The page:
WALLACE: But you and I talked often on this show during your twelve years as a member of Congress, but in 2012 you were elected governor of Indiana. And I want to take a look at some of the highlights of your record in this last two plus or almost two years. So far, you have cut taxes dramatically. You presided over Indiana as the first state to fall out of the common core national education standards. You pushed a big increase in private school vouchers and you signed a law to spend as much as $400 million on new highway projects. Question, is there a common theme there, governor? Is there a governing philosophy in everything you've been trying to do?
PENCE: Well, I really think there is. It's why we say Indiana is a state that works, Chris. I mean we're demonstrating that you can balance budgets, have strong reserves and nearly $2 billion in the bank. You can still invest in infrastructure and roads and bridges. You can invest in education, innovation and expanded educational opportunity. And the results speak for themselves. We have the lowest unemployment rate in the Midwest. We have one of the fastest growing labor forces in the country and our state is prospering even during these uncertain times because for some time here in Indiana, we've been just putting common sense principles into practice, living within our means, letting people keep more of what they earn, promoting economic freedom like the right to work. And that's why you're seeing increased investment in Indiana, more jobs in Indiana, and I'm awful proud of the progress that people of Indiana have made.
WALLACE: Instead of expanding Medicaid as was allowed under ObamaCare, you got a waiver from the federal government to continue the healthy Indiana plan, which requires participants, these people who didn't qualify for Medicaid in the past, but would now. So they're over the poverty line to pay into the system before they start getting benefits. What is the idea behind that, sir?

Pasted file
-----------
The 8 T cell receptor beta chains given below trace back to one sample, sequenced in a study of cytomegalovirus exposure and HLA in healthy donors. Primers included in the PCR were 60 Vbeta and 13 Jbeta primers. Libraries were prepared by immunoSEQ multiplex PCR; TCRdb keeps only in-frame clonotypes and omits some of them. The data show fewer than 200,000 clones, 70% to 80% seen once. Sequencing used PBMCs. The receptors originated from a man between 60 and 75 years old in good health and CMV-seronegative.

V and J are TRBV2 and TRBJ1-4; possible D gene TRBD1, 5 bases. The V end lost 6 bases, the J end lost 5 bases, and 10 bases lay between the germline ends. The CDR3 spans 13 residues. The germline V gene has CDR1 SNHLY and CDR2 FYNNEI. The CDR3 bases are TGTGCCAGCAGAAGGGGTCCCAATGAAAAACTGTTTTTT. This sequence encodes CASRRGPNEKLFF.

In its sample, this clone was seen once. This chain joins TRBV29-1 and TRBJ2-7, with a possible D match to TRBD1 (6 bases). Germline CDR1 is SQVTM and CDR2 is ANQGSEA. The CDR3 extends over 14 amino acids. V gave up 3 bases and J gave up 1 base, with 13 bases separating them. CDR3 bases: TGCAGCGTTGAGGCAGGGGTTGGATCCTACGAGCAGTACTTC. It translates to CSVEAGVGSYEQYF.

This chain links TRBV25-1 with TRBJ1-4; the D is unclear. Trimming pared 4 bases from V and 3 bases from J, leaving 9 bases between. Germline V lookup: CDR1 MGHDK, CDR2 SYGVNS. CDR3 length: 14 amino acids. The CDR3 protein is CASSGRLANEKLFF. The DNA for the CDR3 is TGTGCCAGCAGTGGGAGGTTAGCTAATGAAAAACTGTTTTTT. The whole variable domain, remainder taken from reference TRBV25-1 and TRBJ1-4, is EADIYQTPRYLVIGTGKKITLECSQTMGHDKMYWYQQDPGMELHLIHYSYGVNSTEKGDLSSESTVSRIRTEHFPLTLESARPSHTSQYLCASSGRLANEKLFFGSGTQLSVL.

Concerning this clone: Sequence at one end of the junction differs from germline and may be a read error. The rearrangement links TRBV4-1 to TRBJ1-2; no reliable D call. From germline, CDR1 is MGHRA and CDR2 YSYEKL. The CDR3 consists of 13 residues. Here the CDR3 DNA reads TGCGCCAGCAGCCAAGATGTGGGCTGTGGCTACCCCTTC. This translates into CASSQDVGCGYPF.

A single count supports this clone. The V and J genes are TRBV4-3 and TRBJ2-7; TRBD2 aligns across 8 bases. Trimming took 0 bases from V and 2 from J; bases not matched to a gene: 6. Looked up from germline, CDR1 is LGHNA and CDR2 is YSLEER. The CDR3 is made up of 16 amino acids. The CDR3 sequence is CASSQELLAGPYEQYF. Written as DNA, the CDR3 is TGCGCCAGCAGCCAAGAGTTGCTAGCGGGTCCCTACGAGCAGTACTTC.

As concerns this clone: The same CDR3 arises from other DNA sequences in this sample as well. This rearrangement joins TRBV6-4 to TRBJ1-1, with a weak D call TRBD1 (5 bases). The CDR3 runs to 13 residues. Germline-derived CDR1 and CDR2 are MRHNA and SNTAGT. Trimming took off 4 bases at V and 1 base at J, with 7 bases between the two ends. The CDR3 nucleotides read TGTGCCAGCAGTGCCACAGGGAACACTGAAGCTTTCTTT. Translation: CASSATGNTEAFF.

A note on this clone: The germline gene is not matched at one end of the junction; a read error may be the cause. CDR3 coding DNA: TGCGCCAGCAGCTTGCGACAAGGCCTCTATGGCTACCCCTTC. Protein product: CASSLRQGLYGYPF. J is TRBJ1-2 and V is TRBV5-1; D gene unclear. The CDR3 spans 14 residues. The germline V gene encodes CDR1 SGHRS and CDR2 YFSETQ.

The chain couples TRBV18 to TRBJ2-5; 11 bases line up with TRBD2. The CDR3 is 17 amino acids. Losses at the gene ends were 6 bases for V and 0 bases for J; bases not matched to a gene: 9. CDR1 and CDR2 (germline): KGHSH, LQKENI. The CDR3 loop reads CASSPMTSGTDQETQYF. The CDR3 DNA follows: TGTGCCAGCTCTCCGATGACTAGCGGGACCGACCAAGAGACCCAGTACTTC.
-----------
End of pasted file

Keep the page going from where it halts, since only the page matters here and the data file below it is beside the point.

PENCE: Well, this is an idea we developed about five years ago in Indiana. It's along the principles of consumer driven health care. You know, when people take greater ownership of their own healthcare and are encouraged to do that in a health plan, their health gets better. They pursue more wellness opportunities. We get them from emergency room care to primary care and also it bends the cost curve over the long term. And as we move forward, I was pleased to be able to renew that program a year ago with a waiver. And we're currently working with the administration to see if we might be able to build on the principles of health savings accounts and consumer driven health care here in the state of Indiana. We really think health savings accounts were kind of invented in Indiana. 95 percent of my state employees have health saving accounts. We have the Healthy Indiana plan. We think it's an idea whose time has come and we think consumer driven health care rather than government driven health care or government mandated health care is the real future of health care in America.